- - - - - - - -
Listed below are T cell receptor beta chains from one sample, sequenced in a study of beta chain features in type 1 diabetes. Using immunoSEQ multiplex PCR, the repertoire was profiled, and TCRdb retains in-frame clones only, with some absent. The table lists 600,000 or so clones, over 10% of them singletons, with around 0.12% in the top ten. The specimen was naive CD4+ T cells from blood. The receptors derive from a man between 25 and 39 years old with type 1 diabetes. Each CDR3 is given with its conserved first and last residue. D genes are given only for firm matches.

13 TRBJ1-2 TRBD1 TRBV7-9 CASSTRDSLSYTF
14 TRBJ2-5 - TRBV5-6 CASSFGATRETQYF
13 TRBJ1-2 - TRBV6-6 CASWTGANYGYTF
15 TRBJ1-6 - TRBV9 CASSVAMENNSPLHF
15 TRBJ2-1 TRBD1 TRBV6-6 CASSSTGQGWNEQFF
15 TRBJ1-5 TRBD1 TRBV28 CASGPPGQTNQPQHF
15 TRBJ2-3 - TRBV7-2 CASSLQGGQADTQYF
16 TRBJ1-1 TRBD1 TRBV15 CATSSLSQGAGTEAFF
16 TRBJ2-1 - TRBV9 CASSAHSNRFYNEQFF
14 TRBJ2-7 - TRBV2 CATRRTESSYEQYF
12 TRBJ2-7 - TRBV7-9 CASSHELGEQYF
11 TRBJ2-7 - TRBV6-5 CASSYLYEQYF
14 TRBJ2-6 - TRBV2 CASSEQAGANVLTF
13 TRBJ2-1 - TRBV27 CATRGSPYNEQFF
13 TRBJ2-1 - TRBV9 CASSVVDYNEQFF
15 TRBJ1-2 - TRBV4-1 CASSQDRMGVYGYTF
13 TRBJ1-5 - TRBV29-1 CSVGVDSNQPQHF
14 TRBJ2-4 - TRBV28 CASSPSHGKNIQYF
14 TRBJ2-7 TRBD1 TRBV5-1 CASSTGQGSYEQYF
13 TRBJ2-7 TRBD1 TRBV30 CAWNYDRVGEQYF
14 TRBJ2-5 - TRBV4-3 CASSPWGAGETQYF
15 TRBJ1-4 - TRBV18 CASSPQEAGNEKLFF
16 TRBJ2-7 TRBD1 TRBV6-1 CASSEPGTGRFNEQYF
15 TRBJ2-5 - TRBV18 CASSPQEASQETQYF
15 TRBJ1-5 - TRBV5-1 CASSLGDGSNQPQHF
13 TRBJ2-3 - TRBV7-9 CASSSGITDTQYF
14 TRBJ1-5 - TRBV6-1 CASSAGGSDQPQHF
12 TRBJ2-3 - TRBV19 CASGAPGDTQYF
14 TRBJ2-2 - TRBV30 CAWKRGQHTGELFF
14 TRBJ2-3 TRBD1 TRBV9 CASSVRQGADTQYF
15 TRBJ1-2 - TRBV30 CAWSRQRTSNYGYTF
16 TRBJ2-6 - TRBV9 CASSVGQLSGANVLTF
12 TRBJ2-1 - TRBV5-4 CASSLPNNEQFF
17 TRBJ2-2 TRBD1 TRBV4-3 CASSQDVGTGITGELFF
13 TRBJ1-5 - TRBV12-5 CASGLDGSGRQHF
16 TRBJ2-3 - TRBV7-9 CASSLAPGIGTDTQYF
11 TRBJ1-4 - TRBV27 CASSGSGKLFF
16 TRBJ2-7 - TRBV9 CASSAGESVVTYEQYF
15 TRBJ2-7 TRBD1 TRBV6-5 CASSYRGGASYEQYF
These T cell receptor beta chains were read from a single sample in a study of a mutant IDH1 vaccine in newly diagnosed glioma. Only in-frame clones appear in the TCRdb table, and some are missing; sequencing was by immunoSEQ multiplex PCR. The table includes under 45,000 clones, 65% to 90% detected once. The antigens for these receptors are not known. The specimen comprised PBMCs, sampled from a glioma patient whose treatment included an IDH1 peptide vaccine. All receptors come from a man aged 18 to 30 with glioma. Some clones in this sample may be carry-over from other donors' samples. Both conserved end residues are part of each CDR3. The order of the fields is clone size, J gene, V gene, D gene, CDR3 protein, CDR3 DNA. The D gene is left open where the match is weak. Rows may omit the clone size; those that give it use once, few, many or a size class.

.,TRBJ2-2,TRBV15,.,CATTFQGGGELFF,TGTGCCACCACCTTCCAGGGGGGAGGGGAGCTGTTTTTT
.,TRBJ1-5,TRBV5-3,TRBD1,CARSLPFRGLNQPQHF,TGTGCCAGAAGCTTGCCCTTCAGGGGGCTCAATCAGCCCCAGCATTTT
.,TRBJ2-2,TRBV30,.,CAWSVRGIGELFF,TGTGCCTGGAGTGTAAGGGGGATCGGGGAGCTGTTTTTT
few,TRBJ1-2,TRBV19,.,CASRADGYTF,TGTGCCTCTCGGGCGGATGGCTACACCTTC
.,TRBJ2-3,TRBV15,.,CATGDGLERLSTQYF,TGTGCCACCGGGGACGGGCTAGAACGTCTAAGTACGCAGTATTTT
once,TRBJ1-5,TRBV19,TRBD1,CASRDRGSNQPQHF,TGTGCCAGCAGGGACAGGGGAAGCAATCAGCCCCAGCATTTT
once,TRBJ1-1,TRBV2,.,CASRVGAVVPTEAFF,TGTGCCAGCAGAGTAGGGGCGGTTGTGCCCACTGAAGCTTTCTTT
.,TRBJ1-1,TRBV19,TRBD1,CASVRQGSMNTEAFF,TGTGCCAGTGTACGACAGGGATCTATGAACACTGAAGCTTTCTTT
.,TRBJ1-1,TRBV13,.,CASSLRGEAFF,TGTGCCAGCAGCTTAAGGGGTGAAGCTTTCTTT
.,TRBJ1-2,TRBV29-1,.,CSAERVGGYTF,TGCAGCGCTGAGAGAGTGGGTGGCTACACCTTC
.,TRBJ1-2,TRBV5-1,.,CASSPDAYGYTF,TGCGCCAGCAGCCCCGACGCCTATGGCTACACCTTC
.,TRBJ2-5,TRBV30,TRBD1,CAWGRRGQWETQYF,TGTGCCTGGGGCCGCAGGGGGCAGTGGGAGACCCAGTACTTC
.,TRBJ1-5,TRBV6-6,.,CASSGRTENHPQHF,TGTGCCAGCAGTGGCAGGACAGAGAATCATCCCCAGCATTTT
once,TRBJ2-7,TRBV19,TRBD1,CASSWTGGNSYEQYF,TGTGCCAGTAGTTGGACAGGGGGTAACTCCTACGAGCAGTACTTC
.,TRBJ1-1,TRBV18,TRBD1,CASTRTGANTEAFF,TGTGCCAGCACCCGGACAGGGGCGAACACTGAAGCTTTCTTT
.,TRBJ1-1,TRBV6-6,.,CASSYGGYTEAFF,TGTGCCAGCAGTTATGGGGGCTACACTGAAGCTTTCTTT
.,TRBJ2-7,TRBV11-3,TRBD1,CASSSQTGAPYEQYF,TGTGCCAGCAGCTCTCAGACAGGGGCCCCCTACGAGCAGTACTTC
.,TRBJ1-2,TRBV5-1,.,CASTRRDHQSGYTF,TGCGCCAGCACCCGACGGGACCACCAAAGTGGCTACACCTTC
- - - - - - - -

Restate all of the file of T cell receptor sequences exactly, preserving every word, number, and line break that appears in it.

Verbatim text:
Listed below are T cell receptor beta chains from one sample, sequenced in a study of beta chain features in type 1 diabetes. Using immunoSEQ multiplex PCR, the repertoire was profiled, and TCRdb retains in-frame clones only, with some absent. The table lists 600,000 or so clones, over 10% of them singletons, with around 0.12% in the top ten. The specimen was naive CD4+ T cells from blood. The receptors derive from a man between 25 and 39 years old with type 1 diabetes. Each CDR3 is given with its conserved first and last residue. D genes are given only for firm matches.

13 TRBJ1-2 TRBD1 TRBV7-9 CASSTRDSLSYTF
14 TRBJ2-5 - TRBV5-6 CASSFGATRETQYF
13 TRBJ1-2 - TRBV6-6 CASWTGANYGYTF
15 TRBJ1-6 - TRBV9 CASSVAMENNSPLHF
15 TRBJ2-1 TRBD1 TRBV6-6 CASSSTGQGWNEQFF
15 TRBJ1-5 TRBD1 TRBV28 CASGPPGQTNQPQHF
15 TRBJ2-3 - TRBV7-2 CASSLQGGQADTQYF
16 TRBJ1-1 TRBD1 TRBV15 CATSSLSQGAGTEAFF
16 TRBJ2-1 - TRBV9 CASSAHSNRFYNEQFF
14 TRBJ2-7 - TRBV2 CATRRTESSYEQYF
12 TRBJ2-7 - TRBV7-9 CASSHELGEQYF
11 TRBJ2-7 - TRBV6-5 CASSYLYEQYF
14 TRBJ2-6 - TRBV2 CASSEQAGANVLTF
13 TRBJ2-1 - TRBV27 CATRGSPYNEQFF
13 TRBJ2-1 - TRBV9 CASSVVDYNEQFF
15 TRBJ1-2 - TRBV4-1 CASSQDRMGVYGYTF
13 TRBJ1-5 - TRBV29-1 CSVGVDSNQPQHF
14 TRBJ2-4 - TRBV28 CASSPSHGKNIQYF
14 TRBJ2-7 TRBD1 TRBV5-1 CASSTGQGSYEQYF
13 TRBJ2-7 TRBD1 TRBV30 CAWNYDRVGEQYF
14 TRBJ2-5 - TRBV4-3 CASSPWGAGETQYF
15 TRBJ1-4 - TRBV18 CASSPQEAGNEKLFF
16 TRBJ2-7 TRBD1 TRBV6-1 CASSEPGTGRFNEQYF
15 TRBJ2-5 - TRBV18 CASSPQEASQETQYF
15 TRBJ1-5 - TRBV5-1 CASSLGDGSNQPQHF
13 TRBJ2-3 - TRBV7-9 CASSSGITDTQYF
14 TRBJ1-5 - TRBV6-1 CASSAGGSDQPQHF
12 TRBJ2-3 - TRBV19 CASGAPGDTQYF
14 TRBJ2-2 - TRBV30 CAWKRGQHTGELFF
14 TRBJ2-3 TRBD1 TRBV9 CASSVRQGADTQYF
15 TRBJ1-2 - TRBV30 CAWSRQRTSNYGYTF
16 TRBJ2-6 - TRBV9 CASSVGQLSGANVLTF
12 TRBJ2-1 - TRBV5-4 CASSLPNNEQFF
17 TRBJ2-2 TRBD1 TRBV4-3 CASSQDVGTGITGELFF
13 TRBJ1-5 - TRBV12-5 CASGLDGSGRQHF
16 TRBJ2-3 - TRBV7-9 CASSLAPGIGTDTQYF
11 TRBJ1-4 - TRBV27 CASSGSGKLFF
16 TRBJ2-7 - TRBV9 CASSAGESVVTYEQYF
15 TRBJ2-7 TRBD1 TRBV6-5 CASSYRGGASYEQYF
These T cell receptor beta chains were read from a single sample in a study of a mutant IDH1 vaccine in newly diagnosed glioma. Only in-frame clones appear in the TCRdb table, and some are missing; sequencing was by immunoSEQ multiplex PCR. The table includes under 45,000 clones, 65% to 90% detected once. The antigens for these receptors are not known. The specimen comprised PBMCs, sampled from a glioma patient whose treatment included an IDH1 peptide vaccine. All receptors come from a man aged 18 to 30 with glioma. Some clones in this sample may be carry-over from other donors' samples. Both conserved end residues are part of each CDR3. The order of the fields is clone size, J gene, V gene, D gene, CDR3 protein, CDR3 DNA. The D gene is left open where the match is weak. Rows may omit the clone size; those that give it use once, few, many or a size class.

.,TRBJ2-2,TRBV15,.,CATTFQGGGELFF,TGTGCCACCACCTTCCAGGGGGGAGGGGAGCTGTTTTTT
.,TRBJ1-5,TRBV5-3,TRBD1,CARSLPFRGLNQPQHF,TGTGCCAGAAGCTTGCCCTTCAGGGGGCTCAATCAGCCCCAGCATTTT
.,TRBJ2-2,TRBV30,.,CAWSVRGIGELFF,TGTGCCTGGAGTGTAAGGGGGATCGGGGAGCTGTTTTTT
few,TRBJ1-2,TRBV19,.,CASRADGYTF,TGTGCCTCTCGGGCGGATGGCTACACCTTC
.,TRBJ2-3,TRBV15,.,CATGDGLERLSTQYF,TGTGCCACCGGGGACGGGCTAGAACGTCTAAGTACGCAGTATTTT
once,TRBJ1-5,TRBV19,TRBD1,CASRDRGSNQPQHF,TGTGCCAGCAGGGACAGGGGAAGCAATCAGCCCCAGCATTTT
once,TRBJ1-1,TRBV2,.,CASRVGAVVPTEAFF,TGTGCCAGCAGAGTAGGGGCGGTTGTGCCCACTGAAGCTTTCTTT
.,TRBJ1-1,TRBV19,TRBD1,CASVRQGSMNTEAFF,TGTGCCAGTGTACGACAGGGATCTATGAACACTGAAGCTTTCTTT
.,TRBJ1-1,TRBV13,.,CASSLRGEAFF,TGTGCCAGCAGCTTAAGGGGTGAAGCTTTCTTT
.,TRBJ1-2,TRBV29-1,.,CSAERVGGYTF,TGCAGCGCTGAGAGAGTGGGTGGCTACACCTTC
.,TRBJ1-2,TRBV5-1,.,CASSPDAYGYTF,TGCGCCAGCAGCCCCGACGCCTATGGCTACACCTTC
.,TRBJ2-5,TRBV30,TRBD1,CAWGRRGQWETQYF,TGTGCCTGGGGCCGCAGGGGGCAGTGGGAGACCCAGTACTTC
.,TRBJ1-5,TRBV6-6,.,CASSGRTENHPQHF,TGTGCCAGCAGTGGCAGGACAGAGAATCATCCCCAGCATTTT
once,TRBJ2-7,TRBV19,TRBD1,CASSWTGGNSYEQYF,TGTGCCAGTAGTTGGACAGGGGGTAACTCCTACGAGCAGTACTTC
.,TRBJ1-1,TRBV18,TRBD1,CASTRTGANTEAFF,TGTGCCAGCACCCGGACAGGGGCGAACACTGAAGCTTTCTTT
.,TRBJ1-1,TRBV6-6,.,CASSYGGYTEAFF,TGTGCCAGCAGTTATGGGGGCTACACTGAAGCTTTCTTT
.,TRBJ2-7,TRBV11-3,TRBD1,CASSSQTGAPYEQYF,TGTGCCAGCAGCTCTCAGACAGGGGCCCCCTACGAGCAGTACTTC
.,TRBJ1-2,TRBV5-1,.,CASTRRDHQSGYTF,TGCGCCAGCACCCGACGGGACCACCAAAGTGGCTACACCTTC